With the help of Alexander Dityatev, they were able to test CPTX in mice modeling Alzheimer’s, which heavily impacts the hippocampus. In addition to slightly improving spatial memory, CPTX enabled the mice to better distinguish dangerous situations from neutral ones, suggesting that the protein rescued their ability to discern context.
Finally, joined by Kosei Takeuchi, the researchers tested CPTX in mice modeling spinal cord injuries, where the protein restored spinal motor circuits and motor coordination. Biochemical analysis revealed that CPTX was undetectable in the brain and spinal cord just days after injection, evidence that one dose of CPTX, like cerebellin-1, had lasting effects.
Eager to bolster his team’s data on how the protein functioned, Elegheert took his protein on the road, engaging with neurobiologists to get ideas and suggestions on worthwhile experiments.
Among other meetings, he found the inaugural 2018 Molecular Neurobiology Workshop, hosted by the European Molecular Biology Organization. Drawing neurobiologists, structural biologists and biophysicists together with top journal editors, the workshop was the perfect place to present his ideas and get feedback.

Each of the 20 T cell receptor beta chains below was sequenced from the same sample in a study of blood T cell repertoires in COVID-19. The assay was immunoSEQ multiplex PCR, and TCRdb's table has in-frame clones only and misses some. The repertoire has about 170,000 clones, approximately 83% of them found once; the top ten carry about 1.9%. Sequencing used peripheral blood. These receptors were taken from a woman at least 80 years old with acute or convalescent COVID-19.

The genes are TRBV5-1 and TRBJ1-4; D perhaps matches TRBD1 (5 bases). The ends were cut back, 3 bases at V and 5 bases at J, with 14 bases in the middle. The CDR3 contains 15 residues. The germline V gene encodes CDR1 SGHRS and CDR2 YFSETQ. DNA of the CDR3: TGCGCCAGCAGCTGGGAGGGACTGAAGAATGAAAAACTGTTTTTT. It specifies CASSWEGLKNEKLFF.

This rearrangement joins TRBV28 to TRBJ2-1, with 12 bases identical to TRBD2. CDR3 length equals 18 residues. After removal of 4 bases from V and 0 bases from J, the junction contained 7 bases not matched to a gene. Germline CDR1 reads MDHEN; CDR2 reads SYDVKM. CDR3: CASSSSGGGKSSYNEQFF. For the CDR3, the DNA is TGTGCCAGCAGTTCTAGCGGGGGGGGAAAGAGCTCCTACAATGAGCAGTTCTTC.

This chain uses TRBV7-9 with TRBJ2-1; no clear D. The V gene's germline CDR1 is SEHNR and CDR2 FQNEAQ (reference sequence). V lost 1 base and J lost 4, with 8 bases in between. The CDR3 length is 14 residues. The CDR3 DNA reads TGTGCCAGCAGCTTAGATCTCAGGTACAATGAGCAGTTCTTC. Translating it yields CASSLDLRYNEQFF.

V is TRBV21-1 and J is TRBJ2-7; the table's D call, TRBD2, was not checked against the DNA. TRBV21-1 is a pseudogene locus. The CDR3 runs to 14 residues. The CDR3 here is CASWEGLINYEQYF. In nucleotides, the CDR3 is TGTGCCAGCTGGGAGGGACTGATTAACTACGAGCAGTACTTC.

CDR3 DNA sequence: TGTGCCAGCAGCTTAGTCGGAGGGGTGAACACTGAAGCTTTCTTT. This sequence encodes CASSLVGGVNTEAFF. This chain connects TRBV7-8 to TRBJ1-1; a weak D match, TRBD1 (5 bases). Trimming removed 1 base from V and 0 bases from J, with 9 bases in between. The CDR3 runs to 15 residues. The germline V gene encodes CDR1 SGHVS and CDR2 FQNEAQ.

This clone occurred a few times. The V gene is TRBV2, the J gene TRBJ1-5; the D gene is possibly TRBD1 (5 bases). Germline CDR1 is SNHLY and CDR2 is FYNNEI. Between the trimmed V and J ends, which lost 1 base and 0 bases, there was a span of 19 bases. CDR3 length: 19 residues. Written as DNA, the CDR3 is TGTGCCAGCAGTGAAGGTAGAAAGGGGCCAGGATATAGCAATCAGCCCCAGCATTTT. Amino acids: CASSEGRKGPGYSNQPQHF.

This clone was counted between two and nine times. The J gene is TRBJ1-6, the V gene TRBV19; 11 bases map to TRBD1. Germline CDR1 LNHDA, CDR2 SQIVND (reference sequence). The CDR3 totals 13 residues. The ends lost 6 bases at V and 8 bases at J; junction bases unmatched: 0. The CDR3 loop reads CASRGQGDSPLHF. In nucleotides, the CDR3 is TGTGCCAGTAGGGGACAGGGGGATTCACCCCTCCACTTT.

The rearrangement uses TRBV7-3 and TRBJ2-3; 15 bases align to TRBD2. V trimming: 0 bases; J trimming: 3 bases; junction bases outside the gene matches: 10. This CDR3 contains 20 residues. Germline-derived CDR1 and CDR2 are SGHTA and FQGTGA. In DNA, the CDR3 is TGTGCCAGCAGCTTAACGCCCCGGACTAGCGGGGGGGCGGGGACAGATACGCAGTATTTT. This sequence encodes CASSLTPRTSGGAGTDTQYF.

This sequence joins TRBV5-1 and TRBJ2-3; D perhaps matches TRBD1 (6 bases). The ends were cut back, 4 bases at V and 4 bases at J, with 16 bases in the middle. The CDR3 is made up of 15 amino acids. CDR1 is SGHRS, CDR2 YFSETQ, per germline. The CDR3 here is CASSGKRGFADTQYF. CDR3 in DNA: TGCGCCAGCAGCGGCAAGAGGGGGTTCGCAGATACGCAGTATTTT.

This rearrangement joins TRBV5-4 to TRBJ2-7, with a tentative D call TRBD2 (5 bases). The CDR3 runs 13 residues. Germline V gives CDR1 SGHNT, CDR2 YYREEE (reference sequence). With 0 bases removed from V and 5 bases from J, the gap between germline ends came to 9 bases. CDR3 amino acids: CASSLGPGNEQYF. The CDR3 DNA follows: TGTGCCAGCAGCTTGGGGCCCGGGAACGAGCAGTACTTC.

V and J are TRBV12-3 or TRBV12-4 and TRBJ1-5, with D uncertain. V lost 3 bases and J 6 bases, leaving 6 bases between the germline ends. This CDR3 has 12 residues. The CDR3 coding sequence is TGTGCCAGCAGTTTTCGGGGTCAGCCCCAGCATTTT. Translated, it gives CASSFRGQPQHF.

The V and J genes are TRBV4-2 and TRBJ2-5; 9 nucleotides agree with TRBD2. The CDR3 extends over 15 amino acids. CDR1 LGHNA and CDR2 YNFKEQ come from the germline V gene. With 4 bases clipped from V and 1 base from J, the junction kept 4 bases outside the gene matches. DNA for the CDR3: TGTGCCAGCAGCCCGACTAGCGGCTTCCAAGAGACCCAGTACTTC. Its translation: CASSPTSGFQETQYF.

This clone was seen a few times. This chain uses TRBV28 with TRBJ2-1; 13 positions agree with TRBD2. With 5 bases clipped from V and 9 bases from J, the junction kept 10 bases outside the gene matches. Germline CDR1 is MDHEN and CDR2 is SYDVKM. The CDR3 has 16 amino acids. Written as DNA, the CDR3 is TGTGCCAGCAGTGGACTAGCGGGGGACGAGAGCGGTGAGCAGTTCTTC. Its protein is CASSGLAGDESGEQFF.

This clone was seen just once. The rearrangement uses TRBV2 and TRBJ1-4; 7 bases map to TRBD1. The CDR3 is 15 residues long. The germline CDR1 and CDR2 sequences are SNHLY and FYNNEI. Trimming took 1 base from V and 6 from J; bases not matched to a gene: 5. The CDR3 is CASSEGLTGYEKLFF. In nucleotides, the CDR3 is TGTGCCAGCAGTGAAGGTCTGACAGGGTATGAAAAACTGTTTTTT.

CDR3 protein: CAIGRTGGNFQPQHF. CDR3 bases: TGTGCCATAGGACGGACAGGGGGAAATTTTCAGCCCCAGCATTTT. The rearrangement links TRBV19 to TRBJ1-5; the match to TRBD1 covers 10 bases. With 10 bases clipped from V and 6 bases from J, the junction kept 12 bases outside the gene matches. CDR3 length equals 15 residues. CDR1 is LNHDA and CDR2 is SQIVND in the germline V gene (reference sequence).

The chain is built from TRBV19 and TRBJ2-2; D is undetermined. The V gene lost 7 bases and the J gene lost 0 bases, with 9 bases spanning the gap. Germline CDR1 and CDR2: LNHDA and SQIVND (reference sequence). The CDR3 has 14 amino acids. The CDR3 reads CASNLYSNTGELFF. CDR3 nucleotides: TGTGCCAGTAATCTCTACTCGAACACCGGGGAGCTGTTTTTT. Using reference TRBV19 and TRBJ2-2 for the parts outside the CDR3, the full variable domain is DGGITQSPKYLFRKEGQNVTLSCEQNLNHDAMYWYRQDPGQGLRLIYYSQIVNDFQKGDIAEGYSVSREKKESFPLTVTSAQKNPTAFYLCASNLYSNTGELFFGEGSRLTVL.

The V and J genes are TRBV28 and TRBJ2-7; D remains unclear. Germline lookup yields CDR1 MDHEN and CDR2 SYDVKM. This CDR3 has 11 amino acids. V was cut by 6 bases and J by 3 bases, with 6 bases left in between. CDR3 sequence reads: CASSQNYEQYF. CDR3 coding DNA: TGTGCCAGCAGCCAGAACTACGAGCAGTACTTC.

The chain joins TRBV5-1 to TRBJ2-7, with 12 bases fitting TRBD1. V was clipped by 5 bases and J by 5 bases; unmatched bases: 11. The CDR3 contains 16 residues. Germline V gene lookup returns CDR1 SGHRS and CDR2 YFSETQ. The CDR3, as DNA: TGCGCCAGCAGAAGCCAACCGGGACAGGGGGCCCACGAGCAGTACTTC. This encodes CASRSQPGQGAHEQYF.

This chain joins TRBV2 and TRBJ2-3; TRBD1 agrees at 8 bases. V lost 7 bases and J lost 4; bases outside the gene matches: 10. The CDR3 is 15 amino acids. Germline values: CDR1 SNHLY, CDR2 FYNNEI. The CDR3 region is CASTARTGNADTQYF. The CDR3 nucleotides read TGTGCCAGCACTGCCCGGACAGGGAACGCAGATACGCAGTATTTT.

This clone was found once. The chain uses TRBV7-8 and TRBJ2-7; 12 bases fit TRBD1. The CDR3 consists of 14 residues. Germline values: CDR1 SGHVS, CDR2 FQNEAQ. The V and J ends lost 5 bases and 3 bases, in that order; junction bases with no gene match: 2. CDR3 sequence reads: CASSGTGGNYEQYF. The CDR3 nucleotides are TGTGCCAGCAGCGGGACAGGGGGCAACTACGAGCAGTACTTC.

“It’s already pretty rare that you have a lot of structural biologists meeting cell biologists,” Elegheert said. “But we were actively encouraged to show prelim, unpublished data.”
“That proved to be very beneficial for the work,” he added. “After sharing data and taking up many suggestions, our work became so comprehensive that the actual manuscript reviewing and correction process was very smooth.”
The results established CPTX as the first synthetic synaptic organizer and a potential template for future therapies. Elegheert says interdisciplinary networking at the workshop was pivotal to the success.
“I think it’s a nice illustration of the philosophy behind the meeting,” said Elegheert, who will present at the 2022 workshop. “It’s exactly to foster this kind of collaboration and exchange of ideas, where structure meets function.”